The Well-Tempered Ear

Classical music: Is a local Dvorak revival in the making? This Friday night, Christopher Taylor joins the Willy Street Chamber Players to perform the famed Piano Quintet

July 25, 2019
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By Jacob Stockinger

Is a major local revival of music by Antonin Dvorak (below) in the making?

Many signs point to: Yes!

At the end of the past season, maestro John DeMain of the Madison Symphony Orchestra, which has also performed the Symphony No. 9 “From the New World,” announced that he was on board as a fan when he told the audiences about the upcoming season, which features the MSO performing Dvorak’s dramatic Symphony No. 7 in D Minor and the large-scale Requiem.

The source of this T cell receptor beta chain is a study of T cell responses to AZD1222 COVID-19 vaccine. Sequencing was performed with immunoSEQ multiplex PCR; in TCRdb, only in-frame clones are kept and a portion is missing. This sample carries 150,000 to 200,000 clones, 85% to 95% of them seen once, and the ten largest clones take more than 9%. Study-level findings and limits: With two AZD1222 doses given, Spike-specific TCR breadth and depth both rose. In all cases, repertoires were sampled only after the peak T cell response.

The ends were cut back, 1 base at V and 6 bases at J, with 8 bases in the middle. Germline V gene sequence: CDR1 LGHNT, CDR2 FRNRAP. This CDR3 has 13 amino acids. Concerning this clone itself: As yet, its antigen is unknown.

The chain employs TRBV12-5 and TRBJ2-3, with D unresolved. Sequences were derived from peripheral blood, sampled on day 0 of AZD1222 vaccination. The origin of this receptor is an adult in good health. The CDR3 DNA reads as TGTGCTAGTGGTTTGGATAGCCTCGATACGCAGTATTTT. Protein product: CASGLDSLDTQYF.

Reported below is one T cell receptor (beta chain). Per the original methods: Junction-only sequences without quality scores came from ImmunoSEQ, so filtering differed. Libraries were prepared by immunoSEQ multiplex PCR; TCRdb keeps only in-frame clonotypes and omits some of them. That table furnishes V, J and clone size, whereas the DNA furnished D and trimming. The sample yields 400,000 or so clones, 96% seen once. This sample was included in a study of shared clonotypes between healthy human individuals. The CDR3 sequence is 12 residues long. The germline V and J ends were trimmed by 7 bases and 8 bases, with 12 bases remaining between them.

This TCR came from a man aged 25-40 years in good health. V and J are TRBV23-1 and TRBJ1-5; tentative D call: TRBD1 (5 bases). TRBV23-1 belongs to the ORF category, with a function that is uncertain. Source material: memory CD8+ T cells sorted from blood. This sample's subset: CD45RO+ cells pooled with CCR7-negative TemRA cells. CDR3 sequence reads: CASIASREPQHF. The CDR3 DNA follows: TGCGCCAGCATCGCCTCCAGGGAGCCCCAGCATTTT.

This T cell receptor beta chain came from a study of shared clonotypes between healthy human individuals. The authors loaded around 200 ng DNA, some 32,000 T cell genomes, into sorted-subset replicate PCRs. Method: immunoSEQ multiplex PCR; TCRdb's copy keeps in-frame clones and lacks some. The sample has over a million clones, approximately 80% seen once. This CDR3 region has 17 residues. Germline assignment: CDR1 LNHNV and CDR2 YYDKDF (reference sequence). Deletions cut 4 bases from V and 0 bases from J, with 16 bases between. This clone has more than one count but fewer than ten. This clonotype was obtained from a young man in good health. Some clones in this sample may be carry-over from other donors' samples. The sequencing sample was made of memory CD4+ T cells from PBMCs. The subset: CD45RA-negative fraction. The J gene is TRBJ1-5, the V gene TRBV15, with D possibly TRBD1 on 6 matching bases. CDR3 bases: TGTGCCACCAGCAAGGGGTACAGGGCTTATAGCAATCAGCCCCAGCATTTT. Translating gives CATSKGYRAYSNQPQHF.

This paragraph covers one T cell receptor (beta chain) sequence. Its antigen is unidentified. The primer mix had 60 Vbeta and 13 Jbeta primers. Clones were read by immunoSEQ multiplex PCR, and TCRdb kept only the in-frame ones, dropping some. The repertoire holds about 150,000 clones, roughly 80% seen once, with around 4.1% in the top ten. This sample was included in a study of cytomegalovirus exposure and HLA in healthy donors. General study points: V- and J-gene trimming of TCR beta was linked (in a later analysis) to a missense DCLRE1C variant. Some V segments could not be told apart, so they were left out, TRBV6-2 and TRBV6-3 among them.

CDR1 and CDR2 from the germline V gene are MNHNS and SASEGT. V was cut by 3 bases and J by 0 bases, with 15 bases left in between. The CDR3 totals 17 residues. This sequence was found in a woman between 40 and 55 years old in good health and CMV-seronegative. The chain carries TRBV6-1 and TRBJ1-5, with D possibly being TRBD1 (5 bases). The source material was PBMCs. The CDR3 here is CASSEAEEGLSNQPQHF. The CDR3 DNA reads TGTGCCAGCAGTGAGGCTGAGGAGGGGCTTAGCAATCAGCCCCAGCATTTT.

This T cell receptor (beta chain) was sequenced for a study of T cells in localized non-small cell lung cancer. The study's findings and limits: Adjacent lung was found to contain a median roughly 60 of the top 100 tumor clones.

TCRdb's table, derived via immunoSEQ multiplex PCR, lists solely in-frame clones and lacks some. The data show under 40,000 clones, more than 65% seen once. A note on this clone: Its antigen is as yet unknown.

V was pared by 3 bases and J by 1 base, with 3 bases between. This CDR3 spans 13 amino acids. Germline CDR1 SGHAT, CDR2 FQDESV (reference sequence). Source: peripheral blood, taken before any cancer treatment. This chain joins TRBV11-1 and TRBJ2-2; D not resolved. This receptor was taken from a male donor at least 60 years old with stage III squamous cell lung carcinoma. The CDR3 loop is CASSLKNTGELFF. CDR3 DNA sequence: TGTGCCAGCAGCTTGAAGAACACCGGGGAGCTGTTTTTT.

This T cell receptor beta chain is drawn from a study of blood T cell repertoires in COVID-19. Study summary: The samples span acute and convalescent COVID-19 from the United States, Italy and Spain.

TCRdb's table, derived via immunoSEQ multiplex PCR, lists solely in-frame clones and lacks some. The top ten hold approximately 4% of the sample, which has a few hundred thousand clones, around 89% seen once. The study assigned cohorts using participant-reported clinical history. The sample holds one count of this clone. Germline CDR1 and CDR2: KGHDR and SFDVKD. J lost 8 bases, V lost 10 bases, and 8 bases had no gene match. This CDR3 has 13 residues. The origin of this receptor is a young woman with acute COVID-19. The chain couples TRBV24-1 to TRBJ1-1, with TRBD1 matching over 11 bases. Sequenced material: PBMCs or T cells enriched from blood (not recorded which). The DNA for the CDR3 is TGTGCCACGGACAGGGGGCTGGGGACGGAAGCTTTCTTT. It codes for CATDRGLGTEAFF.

In recent seasons, we have also seen the Madison Opera stage the opera “Rusalka”; the Middleton Community Orchestra perform the Symphony No. 6; the UW-Madison’s Pro Arte String Quartet and the Ancora String Quartet perform the miniatures “Cypresses”; the Wisconsin Chamber Orchestra play some “Slavonic Dances”; and more.

What’s not to like about Dvorak? He was one of music’s greatest melodists, something that Johannes Brahms envied and a reason why Brahms helped promote his music. And his use of folk music – Czech, Native American and African-American – is captivating as well as multicultural.